Nancy E. Hassel is the Founder of Long Island Pet Professionals a business networking group for anyone in the pet industry on Long Island, NYC, Queens, Brooklyn, Westchester and the Bronx and soon expanding. Nancy is also a Public Relations expert and was a television producer for nearly 10 years.
Nancy always felt there was a huge disconnect with pet professionals on Long Island. After years of networking with other really great organizations, she decided to start a group solely for pet professionals – alas Long Island Pet Professionals was born and currently has over 120 members.
Nancy also created and teaches Free! Responsible Dog Ownership Classes (education and training) in the Towns of Islip since 2008 and taught it in Huntington from 2008 – 2010, currently starting the 4th year with Islip. Working with dogs for over 20 years, she is dedicated to educating and teaching people about dogs. In June of 2009, she was awarded an “Outstanding Citizen” award by Supervisor Phil Nolan of the Town of Islip for her work with the Responsible Dog Ownership Classes. In May of 2010 she was honored as one of the Fortune 52 Women by Long Island Press for her work in the pet community. She is also a committee member for Special Needs Dobermans and consultant with Uniting Against Lung Cancer and has worked on both “Kites for a Cure” events in Southampton for the past 4 years.
Nancy owns an awesome American Pit Bull Terrier, Max, who she adopted as a puppy from Out of The Pits. Max is now 9.5 years old.
What is your idea of perfect happiness? Right now would be a vacation I am always very busy, which I love, but a getaway, road trip or discovering a new place would make me very happy right about now. But seriously, perfect happiness is so different to everyone; it could be in a small moment of success, seeing a loved one you haven’t seen a while, having that “aha” moment or the absolute joy of uncontrollable laughter with a friend over the silliest thing. :)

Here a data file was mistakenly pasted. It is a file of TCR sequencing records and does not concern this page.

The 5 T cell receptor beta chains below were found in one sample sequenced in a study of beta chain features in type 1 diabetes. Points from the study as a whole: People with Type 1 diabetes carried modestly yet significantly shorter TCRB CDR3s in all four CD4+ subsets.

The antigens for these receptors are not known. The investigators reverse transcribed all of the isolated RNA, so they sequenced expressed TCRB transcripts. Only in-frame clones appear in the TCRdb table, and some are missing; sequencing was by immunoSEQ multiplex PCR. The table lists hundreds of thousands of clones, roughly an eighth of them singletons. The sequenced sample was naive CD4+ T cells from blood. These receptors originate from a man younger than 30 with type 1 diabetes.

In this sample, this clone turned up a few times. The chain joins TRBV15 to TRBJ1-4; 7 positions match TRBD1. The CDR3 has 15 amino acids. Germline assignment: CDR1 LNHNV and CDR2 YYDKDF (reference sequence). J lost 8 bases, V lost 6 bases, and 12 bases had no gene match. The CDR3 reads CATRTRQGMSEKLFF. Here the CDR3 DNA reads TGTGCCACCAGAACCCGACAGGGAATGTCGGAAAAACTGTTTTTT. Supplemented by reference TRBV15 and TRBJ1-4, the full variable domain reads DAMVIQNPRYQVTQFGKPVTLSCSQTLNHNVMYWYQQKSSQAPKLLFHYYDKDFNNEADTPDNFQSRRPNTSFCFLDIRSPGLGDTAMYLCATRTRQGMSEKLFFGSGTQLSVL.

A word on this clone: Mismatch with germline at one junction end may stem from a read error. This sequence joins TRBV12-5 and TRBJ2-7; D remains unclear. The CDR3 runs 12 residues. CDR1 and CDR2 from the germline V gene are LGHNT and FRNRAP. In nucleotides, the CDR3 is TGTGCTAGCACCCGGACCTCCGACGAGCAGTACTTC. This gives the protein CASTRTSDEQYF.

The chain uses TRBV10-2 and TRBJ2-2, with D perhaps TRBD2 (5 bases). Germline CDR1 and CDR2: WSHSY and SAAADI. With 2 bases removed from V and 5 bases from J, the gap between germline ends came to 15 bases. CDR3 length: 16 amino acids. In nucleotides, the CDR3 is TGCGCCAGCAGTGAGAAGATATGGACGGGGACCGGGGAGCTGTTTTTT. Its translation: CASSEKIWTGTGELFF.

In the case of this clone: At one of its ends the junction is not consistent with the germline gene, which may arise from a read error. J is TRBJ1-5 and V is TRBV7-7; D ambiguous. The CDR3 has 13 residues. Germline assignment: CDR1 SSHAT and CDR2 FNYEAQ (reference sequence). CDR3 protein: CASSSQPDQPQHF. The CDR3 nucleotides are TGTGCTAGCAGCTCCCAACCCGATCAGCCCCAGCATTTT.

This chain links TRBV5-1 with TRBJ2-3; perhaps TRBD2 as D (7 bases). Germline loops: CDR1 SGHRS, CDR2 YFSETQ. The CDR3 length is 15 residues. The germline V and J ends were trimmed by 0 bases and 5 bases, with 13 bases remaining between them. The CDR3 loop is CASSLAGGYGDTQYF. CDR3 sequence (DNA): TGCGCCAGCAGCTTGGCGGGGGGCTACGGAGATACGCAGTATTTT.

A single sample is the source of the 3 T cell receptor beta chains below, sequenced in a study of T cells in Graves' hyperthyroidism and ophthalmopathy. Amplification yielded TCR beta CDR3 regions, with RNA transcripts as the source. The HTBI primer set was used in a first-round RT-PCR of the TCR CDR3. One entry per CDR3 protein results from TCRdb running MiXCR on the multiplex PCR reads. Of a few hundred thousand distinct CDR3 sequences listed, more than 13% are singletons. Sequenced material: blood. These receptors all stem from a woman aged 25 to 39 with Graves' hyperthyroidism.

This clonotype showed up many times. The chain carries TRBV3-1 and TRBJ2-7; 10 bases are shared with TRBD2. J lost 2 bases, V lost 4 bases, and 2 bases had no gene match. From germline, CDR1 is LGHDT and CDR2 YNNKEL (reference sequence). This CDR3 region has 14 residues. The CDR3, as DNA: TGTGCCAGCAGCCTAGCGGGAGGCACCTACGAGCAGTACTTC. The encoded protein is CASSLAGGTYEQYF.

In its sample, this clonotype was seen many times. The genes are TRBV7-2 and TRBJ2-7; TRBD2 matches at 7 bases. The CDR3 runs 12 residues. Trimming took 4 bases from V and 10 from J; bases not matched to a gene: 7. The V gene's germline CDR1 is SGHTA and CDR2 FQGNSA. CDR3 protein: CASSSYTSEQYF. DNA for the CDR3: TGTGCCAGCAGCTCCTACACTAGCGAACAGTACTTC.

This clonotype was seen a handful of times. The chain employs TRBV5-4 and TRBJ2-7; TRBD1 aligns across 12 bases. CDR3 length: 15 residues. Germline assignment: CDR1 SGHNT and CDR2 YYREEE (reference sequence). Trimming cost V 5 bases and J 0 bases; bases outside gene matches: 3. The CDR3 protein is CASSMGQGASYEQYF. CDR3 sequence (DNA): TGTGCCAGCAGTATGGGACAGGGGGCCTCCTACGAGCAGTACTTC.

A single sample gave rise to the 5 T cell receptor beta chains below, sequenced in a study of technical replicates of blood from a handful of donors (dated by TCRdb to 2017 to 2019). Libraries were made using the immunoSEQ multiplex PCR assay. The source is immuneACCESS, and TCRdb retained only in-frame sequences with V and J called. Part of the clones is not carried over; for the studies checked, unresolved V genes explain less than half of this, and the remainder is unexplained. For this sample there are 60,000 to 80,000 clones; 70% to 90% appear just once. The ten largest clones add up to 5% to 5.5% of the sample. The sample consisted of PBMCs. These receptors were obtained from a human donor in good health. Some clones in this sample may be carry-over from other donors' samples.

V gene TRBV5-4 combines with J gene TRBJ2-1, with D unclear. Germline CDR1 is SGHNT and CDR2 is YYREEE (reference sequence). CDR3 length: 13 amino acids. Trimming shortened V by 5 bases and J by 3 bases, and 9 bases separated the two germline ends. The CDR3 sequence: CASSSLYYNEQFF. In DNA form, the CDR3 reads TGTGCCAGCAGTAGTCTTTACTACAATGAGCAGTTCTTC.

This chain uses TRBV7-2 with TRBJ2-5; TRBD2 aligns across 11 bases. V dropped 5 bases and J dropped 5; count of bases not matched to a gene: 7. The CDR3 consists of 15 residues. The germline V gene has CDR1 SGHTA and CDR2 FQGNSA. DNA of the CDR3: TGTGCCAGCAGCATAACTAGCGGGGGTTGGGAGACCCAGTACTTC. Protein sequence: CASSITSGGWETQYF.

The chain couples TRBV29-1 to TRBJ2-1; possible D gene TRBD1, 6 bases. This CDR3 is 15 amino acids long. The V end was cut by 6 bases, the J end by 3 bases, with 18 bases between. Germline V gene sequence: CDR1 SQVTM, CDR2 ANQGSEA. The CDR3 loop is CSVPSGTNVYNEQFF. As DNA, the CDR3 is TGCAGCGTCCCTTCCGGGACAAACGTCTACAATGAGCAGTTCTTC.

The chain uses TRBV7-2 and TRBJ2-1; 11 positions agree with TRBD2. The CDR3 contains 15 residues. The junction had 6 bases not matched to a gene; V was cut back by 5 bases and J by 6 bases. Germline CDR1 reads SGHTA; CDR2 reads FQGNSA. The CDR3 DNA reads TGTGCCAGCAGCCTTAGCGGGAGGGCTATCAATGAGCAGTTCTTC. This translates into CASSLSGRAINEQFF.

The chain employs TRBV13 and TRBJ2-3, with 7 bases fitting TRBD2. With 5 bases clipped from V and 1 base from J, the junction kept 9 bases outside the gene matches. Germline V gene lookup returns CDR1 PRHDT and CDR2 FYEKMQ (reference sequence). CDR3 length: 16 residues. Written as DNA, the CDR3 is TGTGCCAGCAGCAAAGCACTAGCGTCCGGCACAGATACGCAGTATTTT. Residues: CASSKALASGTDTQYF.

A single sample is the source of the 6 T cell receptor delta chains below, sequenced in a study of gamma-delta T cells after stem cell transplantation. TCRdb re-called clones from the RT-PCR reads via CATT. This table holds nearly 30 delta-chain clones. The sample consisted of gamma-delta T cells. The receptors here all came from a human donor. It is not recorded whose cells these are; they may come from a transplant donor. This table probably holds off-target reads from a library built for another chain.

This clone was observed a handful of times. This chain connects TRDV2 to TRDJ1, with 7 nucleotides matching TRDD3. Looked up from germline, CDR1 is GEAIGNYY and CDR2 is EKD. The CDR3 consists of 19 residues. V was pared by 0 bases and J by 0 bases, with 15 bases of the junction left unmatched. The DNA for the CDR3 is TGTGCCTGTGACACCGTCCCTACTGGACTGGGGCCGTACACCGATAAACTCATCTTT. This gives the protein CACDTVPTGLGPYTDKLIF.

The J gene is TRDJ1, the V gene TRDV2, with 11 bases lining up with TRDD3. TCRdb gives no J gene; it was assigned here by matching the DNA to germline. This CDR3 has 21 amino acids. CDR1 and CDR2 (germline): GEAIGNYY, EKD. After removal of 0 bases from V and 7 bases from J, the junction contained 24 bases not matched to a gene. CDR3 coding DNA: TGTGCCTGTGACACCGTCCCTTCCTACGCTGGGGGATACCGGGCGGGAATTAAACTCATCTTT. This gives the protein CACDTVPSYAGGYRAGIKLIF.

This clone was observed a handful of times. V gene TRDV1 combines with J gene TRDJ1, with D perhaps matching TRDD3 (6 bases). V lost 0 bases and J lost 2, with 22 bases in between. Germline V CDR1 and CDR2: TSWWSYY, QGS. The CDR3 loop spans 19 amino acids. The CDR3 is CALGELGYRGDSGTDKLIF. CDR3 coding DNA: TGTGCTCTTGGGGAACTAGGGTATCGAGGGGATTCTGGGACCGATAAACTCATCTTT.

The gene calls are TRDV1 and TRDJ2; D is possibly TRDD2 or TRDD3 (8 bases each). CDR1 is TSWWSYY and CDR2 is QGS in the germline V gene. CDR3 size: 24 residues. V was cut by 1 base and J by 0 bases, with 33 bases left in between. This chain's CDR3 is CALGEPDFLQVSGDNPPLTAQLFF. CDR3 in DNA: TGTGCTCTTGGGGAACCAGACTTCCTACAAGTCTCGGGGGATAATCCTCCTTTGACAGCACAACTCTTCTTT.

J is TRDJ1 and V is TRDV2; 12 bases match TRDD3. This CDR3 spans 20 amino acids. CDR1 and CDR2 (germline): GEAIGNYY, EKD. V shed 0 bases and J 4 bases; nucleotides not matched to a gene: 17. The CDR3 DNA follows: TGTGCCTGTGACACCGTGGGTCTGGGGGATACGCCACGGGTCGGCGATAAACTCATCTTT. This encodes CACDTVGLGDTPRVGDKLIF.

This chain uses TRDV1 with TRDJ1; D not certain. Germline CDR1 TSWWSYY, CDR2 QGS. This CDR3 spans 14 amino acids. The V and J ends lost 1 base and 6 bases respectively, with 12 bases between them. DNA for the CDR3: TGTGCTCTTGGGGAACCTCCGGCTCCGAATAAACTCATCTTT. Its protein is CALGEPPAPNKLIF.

If you could come back as a dog or a cat, which one would it be & why? I couldn’t decide, as much as I am a dog person, I am a cat person too. Cats are independent, resourceful, very smart, and the cats I have owned in my life were very spoiled. Dogs are more social, super loyal and also very smart, and the dogs I have owned are also very spoiled. So I would be happy as either!
What is your pets most treasured possession? My dog Max’s most treasured possession - Tennis balls, no doubt about it. Although he has a lot of toys, and a marrow bone would be second choice, he loves, loves, loves tennis balls. To chase, rip apart and hold in his mouth on a walk.
Your proudest achievement so far? There are a couple of things I am proud of so far: one; is that we are going into our 4th year of offering a Free Responsible Dog Ownership class (dog education & training) in the Town of Islip, a first of it’s kind free program in all of NYS! We have had hundreds and hundreds of participants over the past 3 years and are thrilled to be starting our 4th year (and couldn’t be more thankful to Canine Fence for their 3 year of co-sponsorship to help continue the program). And of course I am proud of, in awe of and humbled by the success of Long Island Pet Professionals over the past two years, who knew? We have over 120 Members and continue to grow, and I am about to launch something new for the entire country very soon!
Who are your heroes in real life? Heroes in real life, now that is a hard question. Some of my heroes or who I am impressed with are entrepreneurs (whether in the pet biz or not) that have started something new from scratch and are now very successful, and that are also giving back to their community. My pet heroes are those in the trenches, the small non-for-profit animal rescue groups, horse rescuers saving horses from slaughter right here in the USA - groups that get no recognition – don’t have big budget or celebrity spokesperson but are working tirelessly every day with their local animals to find them new homes, train them, give them love and attention, and help pets that are normally looked over by other rescue groups. Those are the real heroes, people working hard every day to save the life of a pet in our local crowded shelters and not looking for the pomp and circumstance.